More importantly, Google Analytics 4 also offers a more holistic view of your online presence, allowing users to measure interactions between the web and other apps together. So, you can compare views from other platforms like YouTube together with other organic channels.
They have also overhauled the reporting structure, offering a much better view of how customers interact with your business online. You can view the entire customer journey, starting from acquisition to conversion and retention. GA4 is also built for the long-term, as it utilizes future-proof technologies like Machine Learning and enhanced privacy.
Check out our detailed blog on Google Analytics 4, its use cases, and the setup process. It also discusses the Google Analytics 4 Property benefits and setup.
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To set up Google Web Analytics, you’ll need to have:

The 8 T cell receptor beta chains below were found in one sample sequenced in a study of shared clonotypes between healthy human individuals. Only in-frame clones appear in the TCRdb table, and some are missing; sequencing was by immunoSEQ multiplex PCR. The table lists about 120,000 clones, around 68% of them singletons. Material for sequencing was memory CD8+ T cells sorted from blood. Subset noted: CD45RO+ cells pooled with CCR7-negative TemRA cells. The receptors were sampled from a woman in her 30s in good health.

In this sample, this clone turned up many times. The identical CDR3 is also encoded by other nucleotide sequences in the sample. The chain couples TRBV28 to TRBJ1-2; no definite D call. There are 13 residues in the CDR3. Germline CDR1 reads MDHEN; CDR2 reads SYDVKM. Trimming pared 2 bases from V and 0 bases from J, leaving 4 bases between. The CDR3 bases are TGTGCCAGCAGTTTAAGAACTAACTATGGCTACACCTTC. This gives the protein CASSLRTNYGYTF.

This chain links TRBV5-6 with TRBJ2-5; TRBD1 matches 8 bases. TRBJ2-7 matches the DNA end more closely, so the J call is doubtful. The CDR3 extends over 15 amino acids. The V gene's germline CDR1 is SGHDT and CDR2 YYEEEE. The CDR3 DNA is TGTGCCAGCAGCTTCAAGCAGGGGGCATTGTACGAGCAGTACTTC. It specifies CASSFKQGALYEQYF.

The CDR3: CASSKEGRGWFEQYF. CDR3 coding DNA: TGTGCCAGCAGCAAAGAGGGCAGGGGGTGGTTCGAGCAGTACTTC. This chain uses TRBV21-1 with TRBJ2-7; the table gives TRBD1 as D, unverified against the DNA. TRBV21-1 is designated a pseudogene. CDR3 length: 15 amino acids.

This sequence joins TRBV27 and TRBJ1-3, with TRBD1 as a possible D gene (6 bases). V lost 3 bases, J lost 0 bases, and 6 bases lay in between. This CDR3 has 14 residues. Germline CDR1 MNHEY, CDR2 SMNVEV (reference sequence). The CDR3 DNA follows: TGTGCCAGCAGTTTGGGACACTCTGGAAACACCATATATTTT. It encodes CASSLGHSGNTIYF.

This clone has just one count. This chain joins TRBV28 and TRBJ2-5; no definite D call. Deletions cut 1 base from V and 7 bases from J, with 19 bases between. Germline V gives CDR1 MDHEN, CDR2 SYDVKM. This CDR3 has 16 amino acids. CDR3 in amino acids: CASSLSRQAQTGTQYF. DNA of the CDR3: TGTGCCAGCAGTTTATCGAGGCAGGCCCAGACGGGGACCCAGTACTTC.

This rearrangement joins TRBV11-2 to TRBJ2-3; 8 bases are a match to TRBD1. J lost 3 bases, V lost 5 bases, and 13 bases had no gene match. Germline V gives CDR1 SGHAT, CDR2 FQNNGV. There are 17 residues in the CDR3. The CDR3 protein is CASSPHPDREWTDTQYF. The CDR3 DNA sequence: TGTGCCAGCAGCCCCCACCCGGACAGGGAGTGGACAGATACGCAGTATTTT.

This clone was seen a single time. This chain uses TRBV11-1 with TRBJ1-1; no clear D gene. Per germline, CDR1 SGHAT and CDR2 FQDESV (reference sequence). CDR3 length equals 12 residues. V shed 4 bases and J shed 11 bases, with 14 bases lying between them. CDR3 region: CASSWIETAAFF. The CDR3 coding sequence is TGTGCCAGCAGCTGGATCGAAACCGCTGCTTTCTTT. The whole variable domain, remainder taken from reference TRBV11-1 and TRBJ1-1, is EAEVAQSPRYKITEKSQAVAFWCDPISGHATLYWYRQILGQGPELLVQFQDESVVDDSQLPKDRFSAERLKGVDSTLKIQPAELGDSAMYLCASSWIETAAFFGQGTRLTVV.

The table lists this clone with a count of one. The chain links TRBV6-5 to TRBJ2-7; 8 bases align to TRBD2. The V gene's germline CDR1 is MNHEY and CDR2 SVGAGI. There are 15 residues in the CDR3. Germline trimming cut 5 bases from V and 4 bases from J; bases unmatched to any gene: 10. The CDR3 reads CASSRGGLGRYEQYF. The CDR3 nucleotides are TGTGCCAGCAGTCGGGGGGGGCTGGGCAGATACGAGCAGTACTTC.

- A Google account.
- An application/website to integrate with Google Analytics.
Setting up Google Web Analytics
To set up the Google Web Analytics service, you first need to create a Google Analytics account, you then need to add the application/website, that you want to track. Such a website/application is called a property, and you can use a single dashboard to analyze various user properties. Google Analytics associates an Id with every property you create and allows you to integrate with your website, using a script.
In case, you’ve developed your website using any website builder application, such as Wix, WordPress, etc. you can integrate Google Analytics, by adding the Id. For a custom made website, you must use the script, generated by Google Analytics to set up the integration.
You can use the following steps to set up Google Web Analytics for your website/application: